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Who is the Medical Provider? Who is the Medical Provider?

Who is the Medical Provider?

The U.S. Court of Appeals for the Seventh Circuit recently affirmed a decision of the U.S. District Court for the Southern District of Indiana on a case where a jury returned a verdict of $15 million in favor of the plaintiffs and against an imaging facility. Webster v. CDI Indiana, LLC, No. 18-3080, 2019 WL 943171 (7th Cir. Feb. 27, 2019). The facility had argued the plaintiffs could not hold the facility liable, because the facility did not employ the medical provider who failed to identify a mass on a CT scan. The District Court and the Seventh Circuit rejected this position and applied Indiana’s apparent agency law. Any company that a patient may reasonably perceive as holding itself out as a provider of medical services should be aware of this decision and take steps to address this issue.
In Webster v. CDI, the plaintiff had a CT scan performed at CDI, Indiana, LLC ("CDI"), a diagnostic imaging facility. The radiologist who performed the CT scan was an independent contractor of Medical Scanning Consultants ("MSC"). CDI had entered into a service agreement with MSC in which MSC agreed to provide independent contractor radiologists at CDI’s Carmel, Indiana facility. The radiologist missed a cancer mass in interpreting the CT scan, so the diagnosis was delayed for over a year, and the plaintiff’s cancer metastasized. Since CDI had not registered with the Indiana Department of Insurance as a "qualified health care provider" under the Indiana Medical Malpractice Act (the "Act"), the cap on liability under the Act for medical malpractice actions did not apply to CDI. The plaintiff filed claims against the radiologist and MSC, pursuant to the Act; however, the plaintiff sued CDI separately under an exception to the Act’s applicability with regards to unqualified health care providers. Ind. Code § 34-18-3-1.
CDI defended the action by alleging the plaintiffs could not hold CDI liable, because CDI did not directly employ or contract with the radiologist; rather, the radiologist was an independent contractor of MSC. Relying on Indiana’s apparent agency law, in Sword v. NKC Hosp., Inc. 714 N.E.2d 142, 152 (Ind. 1999), the district court rejected CDI’s summary judgment argument, and the case proceeded to trial. In Sword, the Indiana Supreme Court held that a hospital "could be held liable for the alleged negligence of its independent contractor physician" in adopting apparent agency under Restatement (Second) of Torts Section 429. Sword, 714 N.E. 2d 152. The apparent agency standard focuses "on the reasonableness of the patient’s belief that the hospital or its employees were rendering health care." Id.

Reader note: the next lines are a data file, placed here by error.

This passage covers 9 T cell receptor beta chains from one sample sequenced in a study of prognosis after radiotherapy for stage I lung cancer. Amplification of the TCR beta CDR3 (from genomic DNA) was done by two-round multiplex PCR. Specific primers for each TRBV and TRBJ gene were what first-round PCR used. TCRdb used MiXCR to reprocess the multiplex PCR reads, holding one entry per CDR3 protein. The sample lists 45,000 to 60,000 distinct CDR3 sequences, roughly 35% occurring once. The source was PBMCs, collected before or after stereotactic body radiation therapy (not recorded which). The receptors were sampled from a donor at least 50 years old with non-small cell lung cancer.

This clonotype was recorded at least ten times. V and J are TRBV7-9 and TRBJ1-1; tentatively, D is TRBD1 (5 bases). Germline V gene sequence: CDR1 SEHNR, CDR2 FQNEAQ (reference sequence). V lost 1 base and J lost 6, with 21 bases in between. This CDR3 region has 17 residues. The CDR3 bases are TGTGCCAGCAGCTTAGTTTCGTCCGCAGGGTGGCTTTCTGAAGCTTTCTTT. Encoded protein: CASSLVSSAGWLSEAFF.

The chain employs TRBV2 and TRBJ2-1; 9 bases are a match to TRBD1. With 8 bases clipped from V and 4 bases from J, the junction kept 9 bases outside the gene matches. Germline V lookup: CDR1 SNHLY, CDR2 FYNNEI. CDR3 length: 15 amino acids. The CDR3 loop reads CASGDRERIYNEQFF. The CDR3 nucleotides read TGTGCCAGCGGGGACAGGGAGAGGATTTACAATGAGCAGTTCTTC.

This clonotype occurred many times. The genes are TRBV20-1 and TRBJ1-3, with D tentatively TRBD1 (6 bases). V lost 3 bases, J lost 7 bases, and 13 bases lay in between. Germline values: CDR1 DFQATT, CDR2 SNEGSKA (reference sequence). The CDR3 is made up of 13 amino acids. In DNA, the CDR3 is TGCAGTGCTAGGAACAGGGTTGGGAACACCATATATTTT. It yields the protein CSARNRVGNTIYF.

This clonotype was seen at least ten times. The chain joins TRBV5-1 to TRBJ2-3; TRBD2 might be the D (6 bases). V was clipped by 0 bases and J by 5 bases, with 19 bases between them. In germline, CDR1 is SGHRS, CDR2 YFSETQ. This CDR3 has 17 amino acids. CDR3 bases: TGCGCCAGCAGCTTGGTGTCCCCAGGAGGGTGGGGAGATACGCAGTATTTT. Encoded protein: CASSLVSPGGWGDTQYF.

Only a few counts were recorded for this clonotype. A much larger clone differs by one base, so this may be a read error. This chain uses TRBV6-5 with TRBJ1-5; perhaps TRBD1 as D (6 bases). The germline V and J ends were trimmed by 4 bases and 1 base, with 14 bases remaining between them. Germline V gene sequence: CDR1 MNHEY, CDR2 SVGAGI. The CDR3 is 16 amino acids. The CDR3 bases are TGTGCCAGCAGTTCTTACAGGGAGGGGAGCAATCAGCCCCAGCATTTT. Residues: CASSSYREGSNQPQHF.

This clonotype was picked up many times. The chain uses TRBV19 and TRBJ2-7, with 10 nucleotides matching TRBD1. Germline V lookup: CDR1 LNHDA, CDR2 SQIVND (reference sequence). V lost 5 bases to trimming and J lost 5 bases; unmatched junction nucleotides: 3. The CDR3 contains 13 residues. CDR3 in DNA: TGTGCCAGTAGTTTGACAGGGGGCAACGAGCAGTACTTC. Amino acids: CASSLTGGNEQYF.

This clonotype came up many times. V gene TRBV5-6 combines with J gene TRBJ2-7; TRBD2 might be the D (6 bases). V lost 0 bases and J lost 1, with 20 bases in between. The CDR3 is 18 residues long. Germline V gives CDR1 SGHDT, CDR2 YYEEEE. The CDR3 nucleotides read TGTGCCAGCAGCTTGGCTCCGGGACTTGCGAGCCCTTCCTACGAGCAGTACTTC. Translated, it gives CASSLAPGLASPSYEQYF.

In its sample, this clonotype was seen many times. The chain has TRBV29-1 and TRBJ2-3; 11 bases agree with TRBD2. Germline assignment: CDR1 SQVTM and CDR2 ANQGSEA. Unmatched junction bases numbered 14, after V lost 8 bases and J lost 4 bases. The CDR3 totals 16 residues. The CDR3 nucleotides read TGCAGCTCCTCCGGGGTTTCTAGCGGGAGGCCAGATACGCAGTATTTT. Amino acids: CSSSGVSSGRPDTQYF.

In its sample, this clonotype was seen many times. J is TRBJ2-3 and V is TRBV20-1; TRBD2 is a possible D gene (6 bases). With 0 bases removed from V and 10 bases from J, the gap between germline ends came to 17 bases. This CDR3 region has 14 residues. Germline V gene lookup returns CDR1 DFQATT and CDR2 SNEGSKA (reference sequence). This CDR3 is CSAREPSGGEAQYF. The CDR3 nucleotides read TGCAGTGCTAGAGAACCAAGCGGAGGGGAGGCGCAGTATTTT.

In Webster, the district court concluded that a reasonable, prudent patient could conclude "from representations made by a medical center that the doctors and health care professionals that service patients within the center’s facilities are agents or servants of the center." Webster v. Ctr. for Diagnostic Imaging, Inc., No. 1:16-cv-02677-JMS-DML, 207 WL 3839377, at *8 (S.D. Ind. Aug. 31, 2017). The Seventh Circuit agreed:

Accepting CDI’s contrary argument would mean that health care facilities could easily evade liability by using independent contractor professional organizations to employ physicians. Put differently, a medical center cannot hold itself out to the public as offering health care services—and profit from providing those health care services—yet escape liability by creating a complex corporate arrangement of interrelated companies.

Webster, No. 18-3080, 2019 WL 943171, at *3. Sword and Webster demonstrate that the relevant inquiry is not on the contractual employment relationship between the various entities. Rather, under the apparent agency doctrine, the focus is on the "medical center’s manifestations and the patient’s reliance." Id. at *2. As the Seventh Circuit noted, "CDI’s argument that Dr. Walker was an independent contractor hired by MSC, therefore, is of no moment unless Courtney was aware of any such contractual relationship." Id. at *3.

These cases demonstrate that transparency and patient awareness are key. At the Webster trial, the patient testified she had no knowledge and was never provided information about the contractual relationships between MSC, CDI and the radiologist. In order to reduce the risk that a facility (or other entity) will be determined to be liable under an apparent agency theory, a facility which is not providing health care, but which advertises or markets itself , or otherwise appears to be a health care facility, should make it abundantly clear via signage and robust communications with patients, including specific patient consents, that clinical personnel encountered while the patient is visiting the facility are not employed by the facility, nor are their clinical activities subject to the facility's control. In addition, each such facility should at least evaluate whether they can qualify under Indiana's Medical Malpractice Act or obtain other additional insurance coverage to address potential liability in apparent agency cases.

For more information, contact a member of our Health Care Group.

This publication is intended for general information purposes only and does not and is not intended to constitute legal advice. The reader should consult with legal counsel to determine how laws or decisions discussed herein apply to the reader’s specific circumstances.
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